Origins of the Lemba

In 1984 Parfitt was commissioned by the London-based Minority Rights Group to write a report on the Ethiopian Jews who had fled Ethiopia. They had migrated to escape persecution and famine, but were dying in large numbers in the refugee camps along the border between the Sudan and Ethiopia. His visits to the camps coincided with Israel's Operation Moses, which rescued thousands of Ethiopian Jews and took them to Israel. Parfitt's book on the operation was translated into many languages. He later was selected as the Vice-President of the Society for the Study of Ethiopian Jewry (SOSTEJE).

Subsequently, he turned his attention to another black and apparently Jewish group: the Lemba tribe of southern Africa. They claimed descent from some ancient Jewish population. He published Journey to the Vanished City (1992) about his six-month journey throughout Africa, in which he traced the origins of the tribe to the eastern end of the Hadhramaut in Yemen. There he discovered the ancient city of Sena and origins of the tribe in some migrating Jewish traders. TV programs about the discoveries, and major newspaper coverage, brought Parfitt international attention. He was nicknamed the British 'Indiana Jones,' after a film character.[5]

Seeking more data, in 1996 and later years Parfitt organised Y-DNA studies of Lemba males. These found a high proportion of paternal Semitic ancestry, DNA that is common to both Arabs and Jews from the Middle East.[6] The work confirmed that the male line had descended from a few ancestors from southern Arabia. In recognition of this work, he was made corresponding fellow of the Académie Royale des Sciences d’Outre-Mer.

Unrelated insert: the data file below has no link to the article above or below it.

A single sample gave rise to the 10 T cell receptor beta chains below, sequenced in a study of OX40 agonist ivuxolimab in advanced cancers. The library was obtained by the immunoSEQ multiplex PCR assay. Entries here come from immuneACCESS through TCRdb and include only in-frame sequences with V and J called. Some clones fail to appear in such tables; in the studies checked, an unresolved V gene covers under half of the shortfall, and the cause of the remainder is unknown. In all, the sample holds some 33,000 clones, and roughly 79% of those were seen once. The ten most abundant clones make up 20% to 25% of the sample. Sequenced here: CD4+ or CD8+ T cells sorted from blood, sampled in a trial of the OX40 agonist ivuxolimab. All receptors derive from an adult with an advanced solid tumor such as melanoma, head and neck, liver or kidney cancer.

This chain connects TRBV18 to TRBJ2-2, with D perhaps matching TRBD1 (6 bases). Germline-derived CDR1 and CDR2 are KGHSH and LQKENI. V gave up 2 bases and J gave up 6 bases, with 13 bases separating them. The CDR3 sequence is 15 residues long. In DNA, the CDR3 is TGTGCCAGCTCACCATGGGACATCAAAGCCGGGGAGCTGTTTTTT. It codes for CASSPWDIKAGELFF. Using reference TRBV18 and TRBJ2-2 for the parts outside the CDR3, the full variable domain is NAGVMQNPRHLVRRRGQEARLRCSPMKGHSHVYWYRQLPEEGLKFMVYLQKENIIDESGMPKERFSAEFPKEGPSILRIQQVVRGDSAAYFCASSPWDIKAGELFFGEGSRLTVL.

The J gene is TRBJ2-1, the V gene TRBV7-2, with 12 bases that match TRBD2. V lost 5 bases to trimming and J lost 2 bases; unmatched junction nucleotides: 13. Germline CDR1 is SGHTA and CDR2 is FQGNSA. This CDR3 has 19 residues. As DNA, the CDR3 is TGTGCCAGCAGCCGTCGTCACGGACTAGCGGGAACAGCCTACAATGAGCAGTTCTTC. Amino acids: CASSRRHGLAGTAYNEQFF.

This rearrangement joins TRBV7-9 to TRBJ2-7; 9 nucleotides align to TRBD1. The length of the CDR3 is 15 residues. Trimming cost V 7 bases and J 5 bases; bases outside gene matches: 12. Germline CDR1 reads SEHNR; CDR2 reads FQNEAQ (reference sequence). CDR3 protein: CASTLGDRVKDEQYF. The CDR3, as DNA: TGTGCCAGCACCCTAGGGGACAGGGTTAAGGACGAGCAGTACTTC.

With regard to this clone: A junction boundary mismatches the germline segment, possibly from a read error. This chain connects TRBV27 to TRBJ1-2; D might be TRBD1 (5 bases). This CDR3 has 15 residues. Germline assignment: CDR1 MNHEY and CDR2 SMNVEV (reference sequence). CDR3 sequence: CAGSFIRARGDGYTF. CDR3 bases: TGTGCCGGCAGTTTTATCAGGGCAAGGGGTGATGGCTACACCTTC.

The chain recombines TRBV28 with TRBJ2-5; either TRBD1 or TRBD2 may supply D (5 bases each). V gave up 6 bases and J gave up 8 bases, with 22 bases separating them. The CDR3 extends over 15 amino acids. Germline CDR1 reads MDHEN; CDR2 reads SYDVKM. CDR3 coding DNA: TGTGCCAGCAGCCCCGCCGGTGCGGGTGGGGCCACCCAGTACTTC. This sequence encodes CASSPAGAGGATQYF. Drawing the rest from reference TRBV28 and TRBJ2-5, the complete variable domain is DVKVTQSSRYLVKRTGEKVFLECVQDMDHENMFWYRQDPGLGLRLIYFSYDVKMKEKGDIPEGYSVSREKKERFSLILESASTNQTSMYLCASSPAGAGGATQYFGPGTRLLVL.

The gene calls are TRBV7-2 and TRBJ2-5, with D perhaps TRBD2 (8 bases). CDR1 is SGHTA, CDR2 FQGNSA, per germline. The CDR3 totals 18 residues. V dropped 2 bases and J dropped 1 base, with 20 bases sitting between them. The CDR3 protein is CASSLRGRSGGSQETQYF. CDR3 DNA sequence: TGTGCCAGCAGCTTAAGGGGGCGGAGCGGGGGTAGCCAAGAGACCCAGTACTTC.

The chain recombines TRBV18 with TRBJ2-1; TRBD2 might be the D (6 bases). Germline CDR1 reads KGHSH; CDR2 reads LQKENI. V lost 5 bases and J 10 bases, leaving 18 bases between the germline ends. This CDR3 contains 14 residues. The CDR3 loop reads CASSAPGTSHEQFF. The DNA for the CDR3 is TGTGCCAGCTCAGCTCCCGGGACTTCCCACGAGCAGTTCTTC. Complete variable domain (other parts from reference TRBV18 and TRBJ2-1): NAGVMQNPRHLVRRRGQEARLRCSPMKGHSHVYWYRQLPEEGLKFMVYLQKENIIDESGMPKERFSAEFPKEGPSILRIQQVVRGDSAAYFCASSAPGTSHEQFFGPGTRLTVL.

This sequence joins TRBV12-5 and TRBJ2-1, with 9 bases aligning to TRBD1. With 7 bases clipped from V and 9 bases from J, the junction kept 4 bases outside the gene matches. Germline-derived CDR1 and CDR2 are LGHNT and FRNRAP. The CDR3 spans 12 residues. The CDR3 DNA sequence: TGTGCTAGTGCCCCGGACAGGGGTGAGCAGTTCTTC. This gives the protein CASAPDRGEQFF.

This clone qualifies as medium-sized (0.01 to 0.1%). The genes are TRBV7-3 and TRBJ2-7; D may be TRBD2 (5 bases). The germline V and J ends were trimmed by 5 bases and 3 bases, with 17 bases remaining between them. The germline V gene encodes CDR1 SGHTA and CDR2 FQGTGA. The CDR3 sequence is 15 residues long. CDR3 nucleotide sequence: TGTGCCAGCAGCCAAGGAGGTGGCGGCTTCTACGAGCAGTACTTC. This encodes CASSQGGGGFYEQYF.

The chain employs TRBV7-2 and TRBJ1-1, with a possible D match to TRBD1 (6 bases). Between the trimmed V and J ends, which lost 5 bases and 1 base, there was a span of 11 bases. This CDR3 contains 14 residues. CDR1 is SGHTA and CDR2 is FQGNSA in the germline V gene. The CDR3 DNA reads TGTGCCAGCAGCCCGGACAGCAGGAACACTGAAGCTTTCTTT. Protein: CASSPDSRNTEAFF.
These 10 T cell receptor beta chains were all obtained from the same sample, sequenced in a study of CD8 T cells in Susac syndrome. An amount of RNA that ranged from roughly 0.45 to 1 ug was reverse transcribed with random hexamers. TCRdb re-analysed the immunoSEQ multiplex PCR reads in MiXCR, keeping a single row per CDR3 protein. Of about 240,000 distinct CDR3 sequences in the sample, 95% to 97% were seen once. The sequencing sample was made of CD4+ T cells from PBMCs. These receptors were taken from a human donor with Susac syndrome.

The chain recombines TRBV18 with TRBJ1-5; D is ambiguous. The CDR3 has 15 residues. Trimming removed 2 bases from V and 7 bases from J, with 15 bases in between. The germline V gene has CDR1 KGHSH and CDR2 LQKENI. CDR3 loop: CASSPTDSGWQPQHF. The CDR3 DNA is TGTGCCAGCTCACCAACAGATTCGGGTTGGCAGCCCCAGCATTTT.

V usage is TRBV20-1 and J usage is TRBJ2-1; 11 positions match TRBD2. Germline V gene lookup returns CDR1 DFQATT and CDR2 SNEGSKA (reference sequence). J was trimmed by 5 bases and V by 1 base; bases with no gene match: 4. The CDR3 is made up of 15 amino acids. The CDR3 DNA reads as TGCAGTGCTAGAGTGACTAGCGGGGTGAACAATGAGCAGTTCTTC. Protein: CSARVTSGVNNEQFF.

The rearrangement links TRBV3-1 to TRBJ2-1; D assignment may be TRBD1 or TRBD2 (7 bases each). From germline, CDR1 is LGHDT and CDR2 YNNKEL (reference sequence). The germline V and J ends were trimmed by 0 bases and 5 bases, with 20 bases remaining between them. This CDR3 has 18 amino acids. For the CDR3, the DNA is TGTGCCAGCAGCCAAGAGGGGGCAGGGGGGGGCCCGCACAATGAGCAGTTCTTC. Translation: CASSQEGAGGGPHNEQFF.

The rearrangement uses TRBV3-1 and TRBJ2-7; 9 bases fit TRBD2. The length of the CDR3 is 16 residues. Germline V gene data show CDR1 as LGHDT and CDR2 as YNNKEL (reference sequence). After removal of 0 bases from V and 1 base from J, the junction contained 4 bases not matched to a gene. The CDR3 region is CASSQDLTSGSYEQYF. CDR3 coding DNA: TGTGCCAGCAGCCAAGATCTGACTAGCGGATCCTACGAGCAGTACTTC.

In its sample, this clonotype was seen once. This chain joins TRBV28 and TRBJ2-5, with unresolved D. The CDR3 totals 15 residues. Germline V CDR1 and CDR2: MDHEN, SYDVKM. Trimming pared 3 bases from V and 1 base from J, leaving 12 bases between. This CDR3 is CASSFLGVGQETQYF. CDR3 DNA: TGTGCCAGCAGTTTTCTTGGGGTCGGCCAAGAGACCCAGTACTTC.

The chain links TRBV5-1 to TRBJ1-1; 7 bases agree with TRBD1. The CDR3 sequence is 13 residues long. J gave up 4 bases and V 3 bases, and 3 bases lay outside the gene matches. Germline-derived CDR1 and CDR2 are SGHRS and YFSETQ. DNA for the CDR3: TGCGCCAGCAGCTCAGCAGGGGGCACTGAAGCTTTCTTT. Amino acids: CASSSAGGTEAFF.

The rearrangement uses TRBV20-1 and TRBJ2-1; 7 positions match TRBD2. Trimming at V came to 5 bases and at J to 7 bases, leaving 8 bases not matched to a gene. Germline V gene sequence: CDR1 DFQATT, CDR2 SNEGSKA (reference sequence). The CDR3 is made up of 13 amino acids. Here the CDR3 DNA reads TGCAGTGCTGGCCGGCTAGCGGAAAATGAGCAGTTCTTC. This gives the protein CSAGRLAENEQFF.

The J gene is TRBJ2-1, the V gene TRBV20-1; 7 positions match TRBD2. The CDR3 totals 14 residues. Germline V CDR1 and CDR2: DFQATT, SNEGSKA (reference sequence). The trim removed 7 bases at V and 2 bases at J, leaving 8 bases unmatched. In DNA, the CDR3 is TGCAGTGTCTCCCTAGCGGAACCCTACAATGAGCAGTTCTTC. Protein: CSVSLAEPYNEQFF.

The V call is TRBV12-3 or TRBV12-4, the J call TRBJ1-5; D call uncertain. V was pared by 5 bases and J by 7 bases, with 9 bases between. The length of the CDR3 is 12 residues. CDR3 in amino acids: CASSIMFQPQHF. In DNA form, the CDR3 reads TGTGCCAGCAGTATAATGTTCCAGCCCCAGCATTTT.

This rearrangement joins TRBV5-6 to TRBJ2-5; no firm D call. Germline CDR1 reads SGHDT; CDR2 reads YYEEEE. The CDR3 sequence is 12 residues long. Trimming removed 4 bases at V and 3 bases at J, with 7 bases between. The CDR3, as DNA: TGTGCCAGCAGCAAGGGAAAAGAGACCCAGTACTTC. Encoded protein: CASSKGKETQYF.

The Lemba have a tradition of having brought a drum, or ngoma, from the Middle East centuries ago. Parfitt noted that their description of the ngoma was similar to that of the Biblical Ark of the Covenant. He observed that rabbinic sources maintain that there were two Arks of the Covenant: one the ceremonial Ark, covered with gold, which was eventually placed in the Holy of Holies in the Temple; the other the Ark of War, which had been carved from wood by Moses and was a relatively simple affair. Parfitt proposed that the Ark of War may have been taken by Jews across the Jordan River and, citing Islamic sources, suggests that they carried it as they migrated south, while under rule by Arab tribes. The Lemba claim to have brought their ark/ngoma from Arabia at some point in the past. In 2007, Parfitt discovered an object he claimed was a copy of the ngoma.[7]